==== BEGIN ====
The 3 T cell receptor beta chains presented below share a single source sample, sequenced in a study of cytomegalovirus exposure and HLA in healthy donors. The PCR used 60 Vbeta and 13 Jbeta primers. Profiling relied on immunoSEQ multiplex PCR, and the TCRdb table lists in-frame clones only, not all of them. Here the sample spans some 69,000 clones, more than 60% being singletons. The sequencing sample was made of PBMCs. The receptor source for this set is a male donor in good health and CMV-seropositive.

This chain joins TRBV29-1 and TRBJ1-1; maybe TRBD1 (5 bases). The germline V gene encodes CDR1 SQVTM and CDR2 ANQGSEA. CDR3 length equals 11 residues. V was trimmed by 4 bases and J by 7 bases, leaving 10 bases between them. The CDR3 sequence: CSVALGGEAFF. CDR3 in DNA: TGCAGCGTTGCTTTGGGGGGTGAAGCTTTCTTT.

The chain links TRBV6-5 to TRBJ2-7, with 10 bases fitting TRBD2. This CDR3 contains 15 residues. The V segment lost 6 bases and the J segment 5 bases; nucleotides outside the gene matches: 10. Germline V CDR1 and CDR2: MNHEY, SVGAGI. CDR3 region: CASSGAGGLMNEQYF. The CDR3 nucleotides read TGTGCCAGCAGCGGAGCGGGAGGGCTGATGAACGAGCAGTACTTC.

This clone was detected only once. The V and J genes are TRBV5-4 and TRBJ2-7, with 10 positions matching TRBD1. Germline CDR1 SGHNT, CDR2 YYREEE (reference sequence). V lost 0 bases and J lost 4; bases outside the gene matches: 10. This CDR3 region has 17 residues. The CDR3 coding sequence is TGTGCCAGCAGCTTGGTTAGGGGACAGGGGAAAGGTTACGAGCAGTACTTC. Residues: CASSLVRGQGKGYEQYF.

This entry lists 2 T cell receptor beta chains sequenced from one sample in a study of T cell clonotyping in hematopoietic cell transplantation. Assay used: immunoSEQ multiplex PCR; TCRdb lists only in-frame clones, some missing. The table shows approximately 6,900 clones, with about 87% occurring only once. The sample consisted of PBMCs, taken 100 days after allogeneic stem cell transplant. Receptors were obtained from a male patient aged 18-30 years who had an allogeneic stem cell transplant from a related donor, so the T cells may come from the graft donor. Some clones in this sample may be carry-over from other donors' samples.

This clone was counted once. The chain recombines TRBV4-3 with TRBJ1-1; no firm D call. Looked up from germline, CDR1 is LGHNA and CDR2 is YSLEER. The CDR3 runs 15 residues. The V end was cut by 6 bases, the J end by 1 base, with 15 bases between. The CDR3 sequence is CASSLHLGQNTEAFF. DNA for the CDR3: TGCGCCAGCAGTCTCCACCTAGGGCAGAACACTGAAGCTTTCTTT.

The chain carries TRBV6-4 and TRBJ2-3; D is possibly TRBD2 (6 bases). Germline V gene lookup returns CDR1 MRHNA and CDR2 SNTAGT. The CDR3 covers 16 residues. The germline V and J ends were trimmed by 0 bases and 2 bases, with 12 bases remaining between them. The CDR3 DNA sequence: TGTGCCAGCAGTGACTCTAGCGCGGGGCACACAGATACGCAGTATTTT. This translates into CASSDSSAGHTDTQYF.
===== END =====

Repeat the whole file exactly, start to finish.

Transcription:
The 3 T cell receptor beta chains presented below share a single source sample, sequenced in a study of cytomegalovirus exposure and HLA in healthy donors. The PCR used 60 Vbeta and 13 Jbeta primers. Profiling relied on immunoSEQ multiplex PCR, and the TCRdb table lists in-frame clones only, not all of them. Here the sample spans some 69,000 clones, more than 60% being singletons. The sequencing sample was made of PBMCs. The receptor source for this set is a male donor in good health and CMV-seropositive.

This chain joins TRBV29-1 and TRBJ1-1; maybe TRBD1 (5 bases). The germline V gene encodes CDR1 SQVTM and CDR2 ANQGSEA. CDR3 length equals 11 residues. V was trimmed by 4 bases and J by 7 bases, leaving 10 bases between them. The CDR3 sequence: CSVALGGEAFF. CDR3 in DNA: TGCAGCGTTGCTTTGGGGGGTGAAGCTTTCTTT.

The chain links TRBV6-5 to TRBJ2-7, with 10 bases fitting TRBD2. This CDR3 contains 15 residues. The V segment lost 6 bases and the J segment 5 bases; nucleotides outside the gene matches: 10. Germline V CDR1 and CDR2: MNHEY, SVGAGI. CDR3 region: CASSGAGGLMNEQYF. The CDR3 nucleotides read TGTGCCAGCAGCGGAGCGGGAGGGCTGATGAACGAGCAGTACTTC.

This clone was detected only once. The V and J genes are TRBV5-4 and TRBJ2-7, with 10 positions matching TRBD1. Germline CDR1 SGHNT, CDR2 YYREEE (reference sequence). V lost 0 bases and J lost 4; bases outside the gene matches: 10. This CDR3 region has 17 residues. The CDR3 coding sequence is TGTGCCAGCAGCTTGGTTAGGGGACAGGGGAAAGGTTACGAGCAGTACTTC. Residues: CASSLVRGQGKGYEQYF.

This entry lists 2 T cell receptor beta chains sequenced from one sample in a study of T cell clonotyping in hematopoietic cell transplantation. Assay used: immunoSEQ multiplex PCR; TCRdb lists only in-frame clones, some missing. The table shows approximately 6,900 clones, with about 87% occurring only once. The sample consisted of PBMCs, taken 100 days after allogeneic stem cell transplant. Receptors were obtained from a male patient aged 18-30 years who had an allogeneic stem cell transplant from a related donor, so the T cells may come from the graft donor. Some clones in this sample may be carry-over from other donors' samples.

This clone was counted once. The chain recombines TRBV4-3 with TRBJ1-1; no firm D call. Looked up from germline, CDR1 is LGHNA and CDR2 is YSLEER. The CDR3 runs 15 residues. The V end was cut by 6 bases, the J end by 1 base, with 15 bases between. The CDR3 sequence is CASSLHLGQNTEAFF. DNA for the CDR3: TGCGCCAGCAGTCTCCACCTAGGGCAGAACACTGAAGCTTTCTTT.

The chain carries TRBV6-4 and TRBJ2-3; D is possibly TRBD2 (6 bases). Germline V gene lookup returns CDR1 MRHNA and CDR2 SNTAGT. The CDR3 covers 16 residues. The germline V and J ends were trimmed by 0 bases and 2 bases, with 12 bases remaining between them. The CDR3 DNA sequence: TGTGCCAGCAGTGACTCTAGCGCGGGGCACACAGATACGCAGTATTTT. This translates into CASSDSSAGHTDTQYF.